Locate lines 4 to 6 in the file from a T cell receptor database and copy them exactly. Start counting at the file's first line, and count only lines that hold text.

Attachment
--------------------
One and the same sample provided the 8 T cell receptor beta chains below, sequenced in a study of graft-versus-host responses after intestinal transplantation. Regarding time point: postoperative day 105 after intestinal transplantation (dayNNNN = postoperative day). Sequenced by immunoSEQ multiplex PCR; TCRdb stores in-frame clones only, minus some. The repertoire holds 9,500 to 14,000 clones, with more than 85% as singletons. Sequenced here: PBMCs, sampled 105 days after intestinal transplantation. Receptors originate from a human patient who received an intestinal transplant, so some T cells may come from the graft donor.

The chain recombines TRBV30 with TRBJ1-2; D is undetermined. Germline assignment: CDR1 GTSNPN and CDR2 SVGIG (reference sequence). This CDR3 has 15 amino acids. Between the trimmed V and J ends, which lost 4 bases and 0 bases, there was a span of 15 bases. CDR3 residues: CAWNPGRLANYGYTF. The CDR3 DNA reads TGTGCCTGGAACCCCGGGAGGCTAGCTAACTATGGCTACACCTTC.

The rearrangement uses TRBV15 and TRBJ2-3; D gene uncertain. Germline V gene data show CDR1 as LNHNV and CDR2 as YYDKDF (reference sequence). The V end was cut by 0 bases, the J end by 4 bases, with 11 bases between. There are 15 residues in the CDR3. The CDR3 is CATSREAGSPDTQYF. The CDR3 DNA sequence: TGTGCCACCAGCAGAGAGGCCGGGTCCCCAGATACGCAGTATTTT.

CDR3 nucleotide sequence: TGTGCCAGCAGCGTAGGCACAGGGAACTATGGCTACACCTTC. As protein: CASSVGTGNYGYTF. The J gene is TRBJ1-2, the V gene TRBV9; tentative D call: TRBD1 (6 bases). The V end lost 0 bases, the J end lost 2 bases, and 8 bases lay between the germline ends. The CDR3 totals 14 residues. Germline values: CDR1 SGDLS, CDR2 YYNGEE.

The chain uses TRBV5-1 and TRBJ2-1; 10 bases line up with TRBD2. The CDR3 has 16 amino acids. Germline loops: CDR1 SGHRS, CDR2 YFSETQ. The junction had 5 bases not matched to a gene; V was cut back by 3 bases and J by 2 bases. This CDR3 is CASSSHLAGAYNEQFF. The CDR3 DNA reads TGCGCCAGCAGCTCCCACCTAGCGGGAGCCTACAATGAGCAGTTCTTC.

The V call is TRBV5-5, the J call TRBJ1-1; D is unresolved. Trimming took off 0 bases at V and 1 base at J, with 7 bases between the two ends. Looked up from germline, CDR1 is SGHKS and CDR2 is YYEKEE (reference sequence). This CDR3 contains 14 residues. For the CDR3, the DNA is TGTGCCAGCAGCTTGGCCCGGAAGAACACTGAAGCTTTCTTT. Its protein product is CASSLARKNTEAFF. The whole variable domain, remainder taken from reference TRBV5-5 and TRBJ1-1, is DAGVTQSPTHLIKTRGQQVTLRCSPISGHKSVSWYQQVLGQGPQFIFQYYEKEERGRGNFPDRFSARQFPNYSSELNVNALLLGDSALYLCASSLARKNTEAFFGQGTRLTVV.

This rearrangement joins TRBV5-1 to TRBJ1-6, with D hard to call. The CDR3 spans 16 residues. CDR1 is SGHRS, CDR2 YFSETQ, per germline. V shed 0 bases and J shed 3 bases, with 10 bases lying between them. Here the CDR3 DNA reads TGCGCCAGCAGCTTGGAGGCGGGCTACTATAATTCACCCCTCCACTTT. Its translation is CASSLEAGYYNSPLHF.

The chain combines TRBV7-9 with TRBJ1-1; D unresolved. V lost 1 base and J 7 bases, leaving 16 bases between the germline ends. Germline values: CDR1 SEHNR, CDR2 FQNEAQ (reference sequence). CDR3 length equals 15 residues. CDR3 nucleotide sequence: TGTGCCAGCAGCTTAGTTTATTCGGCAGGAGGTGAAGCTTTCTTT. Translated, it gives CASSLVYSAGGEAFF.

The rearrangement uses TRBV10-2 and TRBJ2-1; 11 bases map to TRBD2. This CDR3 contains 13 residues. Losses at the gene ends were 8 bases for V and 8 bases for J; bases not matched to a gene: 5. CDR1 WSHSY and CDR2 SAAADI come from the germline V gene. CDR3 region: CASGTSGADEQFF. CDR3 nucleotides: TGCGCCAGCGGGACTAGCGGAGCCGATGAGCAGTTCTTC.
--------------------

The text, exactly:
CDR3 nucleotide sequence: TGTGCCAGCAGCGTAGGCACAGGGAACTATGGCTACACCTTC. As protein: CASSVGTGNYGYTF. The J gene is TRBJ1-2, the V gene TRBV9; tentative D call: TRBD1 (6 bases). The V end lost 0 bases, the J end lost 2 bases, and 8 bases lay between the germline ends. The CDR3 totals 14 residues. Germline values: CDR1 SGDLS, CDR2 YYNGEE.

The chain uses TRBV5-1 and TRBJ2-1; 10 bases line up with TRBD2. The CDR3 has 16 amino acids. Germline loops: CDR1 SGHRS, CDR2 YFSETQ. The junction had 5 bases not matched to a gene; V was cut back by 3 bases and J by 2 bases. This CDR3 is CASSSHLAGAYNEQFF. The CDR3 DNA reads TGCGCCAGCAGCTCCCACCTAGCGGGAGCCTACAATGAGCAGTTCTTC.

The V call is TRBV5-5, the J call TRBJ1-1; D is unresolved. Trimming took off 0 bases at V and 1 base at J, with 7 bases between the two ends. Looked up from germline, CDR1 is SGHKS and CDR2 is YYEKEE (reference sequence). This CDR3 contains 14 residues. For the CDR3, the DNA is TGTGCCAGCAGCTTGGCCCGGAAGAACACTGAAGCTTTCTTT. Its protein product is CASSLARKNTEAFF. The whole variable domain, remainder taken from reference TRBV5-5 and TRBJ1-1, is DAGVTQSPTHLIKTRGQQVTLRCSPISGHKSVSWYQQVLGQGPQFIFQYYEKEERGRGNFPDRFSARQFPNYSSELNVNALLLGDSALYLCASSLARKNTEAFFGQGTRLTVV.